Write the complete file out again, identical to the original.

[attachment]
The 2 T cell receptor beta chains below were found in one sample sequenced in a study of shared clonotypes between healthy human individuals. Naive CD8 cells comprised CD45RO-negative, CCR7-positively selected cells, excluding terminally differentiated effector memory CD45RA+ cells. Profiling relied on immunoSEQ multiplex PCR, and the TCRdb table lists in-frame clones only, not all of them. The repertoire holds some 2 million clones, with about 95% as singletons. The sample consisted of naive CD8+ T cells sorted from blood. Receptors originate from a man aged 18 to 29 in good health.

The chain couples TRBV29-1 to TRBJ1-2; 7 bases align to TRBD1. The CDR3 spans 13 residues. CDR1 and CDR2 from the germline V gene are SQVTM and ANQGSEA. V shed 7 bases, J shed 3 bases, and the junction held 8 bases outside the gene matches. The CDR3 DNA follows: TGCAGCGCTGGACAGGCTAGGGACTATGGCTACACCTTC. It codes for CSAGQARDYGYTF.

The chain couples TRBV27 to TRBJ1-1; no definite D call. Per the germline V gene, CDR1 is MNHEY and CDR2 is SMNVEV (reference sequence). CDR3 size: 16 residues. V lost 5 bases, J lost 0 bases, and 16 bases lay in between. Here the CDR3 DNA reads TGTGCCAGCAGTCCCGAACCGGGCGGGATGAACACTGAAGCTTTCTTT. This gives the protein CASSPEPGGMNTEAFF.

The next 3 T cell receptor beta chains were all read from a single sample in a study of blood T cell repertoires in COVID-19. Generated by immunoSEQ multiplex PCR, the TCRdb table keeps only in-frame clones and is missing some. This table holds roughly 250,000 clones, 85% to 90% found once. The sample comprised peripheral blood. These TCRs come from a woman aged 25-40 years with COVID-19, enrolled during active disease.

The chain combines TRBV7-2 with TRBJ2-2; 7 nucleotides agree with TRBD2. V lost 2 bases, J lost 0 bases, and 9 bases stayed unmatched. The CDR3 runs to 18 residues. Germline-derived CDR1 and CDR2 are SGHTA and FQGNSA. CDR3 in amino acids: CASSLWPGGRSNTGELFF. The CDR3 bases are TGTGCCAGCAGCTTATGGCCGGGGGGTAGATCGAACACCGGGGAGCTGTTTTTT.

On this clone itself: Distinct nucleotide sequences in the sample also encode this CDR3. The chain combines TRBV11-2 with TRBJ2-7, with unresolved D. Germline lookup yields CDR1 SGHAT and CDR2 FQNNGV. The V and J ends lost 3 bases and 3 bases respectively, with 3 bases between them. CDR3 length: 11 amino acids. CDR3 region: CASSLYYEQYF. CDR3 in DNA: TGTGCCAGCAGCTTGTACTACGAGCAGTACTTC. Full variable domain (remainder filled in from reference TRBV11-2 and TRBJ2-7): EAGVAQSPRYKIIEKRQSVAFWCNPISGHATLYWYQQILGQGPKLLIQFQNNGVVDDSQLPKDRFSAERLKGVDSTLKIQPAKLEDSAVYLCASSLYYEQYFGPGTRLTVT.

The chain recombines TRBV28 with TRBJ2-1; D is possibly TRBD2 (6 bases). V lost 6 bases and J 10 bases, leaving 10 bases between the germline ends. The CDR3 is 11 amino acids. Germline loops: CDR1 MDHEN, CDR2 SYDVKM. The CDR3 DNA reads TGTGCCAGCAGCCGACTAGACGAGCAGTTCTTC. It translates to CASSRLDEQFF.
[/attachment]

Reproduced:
The 2 T cell receptor beta chains below were found in one sample sequenced in a study of shared clonotypes between healthy human individuals. Naive CD8 cells comprised CD45RO-negative, CCR7-positively selected cells, excluding terminally differentiated effector memory CD45RA+ cells. Profiling relied on immunoSEQ multiplex PCR, and the TCRdb table lists in-frame clones only, not all of them. The repertoire holds some 2 million clones, with about 95% as singletons. The sample consisted of naive CD8+ T cells sorted from blood. Receptors originate from a man aged 18 to 29 in good health.

The chain couples TRBV29-1 to TRBJ1-2; 7 bases align to TRBD1. The CDR3 spans 13 residues. CDR1 and CDR2 from the germline V gene are SQVTM and ANQGSEA. V shed 7 bases, J shed 3 bases, and the junction held 8 bases outside the gene matches. The CDR3 DNA follows: TGCAGCGCTGGACAGGCTAGGGACTATGGCTACACCTTC. It codes for CSAGQARDYGYTF.

The chain couples TRBV27 to TRBJ1-1; no definite D call. Per the germline V gene, CDR1 is MNHEY and CDR2 is SMNVEV (reference sequence). CDR3 size: 16 residues. V lost 5 bases, J lost 0 bases, and 16 bases lay in between. Here the CDR3 DNA reads TGTGCCAGCAGTCCCGAACCGGGCGGGATGAACACTGAAGCTTTCTTT. This gives the protein CASSPEPGGMNTEAFF.

The next 3 T cell receptor beta chains were all read from a single sample in a study of blood T cell repertoires in COVID-19. Generated by immunoSEQ multiplex PCR, the TCRdb table keeps only in-frame clones and is missing some. This table holds roughly 250,000 clones, 85% to 90% found once. The sample comprised peripheral blood. These TCRs come from a woman aged 25-40 years with COVID-19, enrolled during active disease.

The chain combines TRBV7-2 with TRBJ2-2; 7 nucleotides agree with TRBD2. V lost 2 bases, J lost 0 bases, and 9 bases stayed unmatched. The CDR3 runs to 18 residues. Germline-derived CDR1 and CDR2 are SGHTA and FQGNSA. CDR3 in amino acids: CASSLWPGGRSNTGELFF. The CDR3 bases are TGTGCCAGCAGCTTATGGCCGGGGGGTAGATCGAACACCGGGGAGCTGTTTTTT.

On this clone itself: Distinct nucleotide sequences in the sample also encode this CDR3. The chain combines TRBV11-2 with TRBJ2-7, with unresolved D. Germline lookup yields CDR1 SGHAT and CDR2 FQNNGV. The V and J ends lost 3 bases and 3 bases respectively, with 3 bases between them. CDR3 length: 11 amino acids. CDR3 region: CASSLYYEQYF. CDR3 in DNA: TGTGCCAGCAGCTTGTACTACGAGCAGTACTTC. Full variable domain (remainder filled in from reference TRBV11-2 and TRBJ2-7): EAGVAQSPRYKIIEKRQSVAFWCNPISGHATLYWYQQILGQGPKLLIQFQNNGVVDDSQLPKDRFSAERLKGVDSTLKIQPAKLEDSAVYLCASSLYYEQYFGPGTRLTVT.

The chain recombines TRBV28 with TRBJ2-1; D is possibly TRBD2 (6 bases). V lost 6 bases and J 10 bases, leaving 10 bases between the germline ends. The CDR3 is 11 amino acids. Germline loops: CDR1 MDHEN, CDR2 SYDVKM. The CDR3 DNA reads TGTGCCAGCAGCCGACTAGACGAGCAGTTCTTC. It translates to CASSRLDEQFF.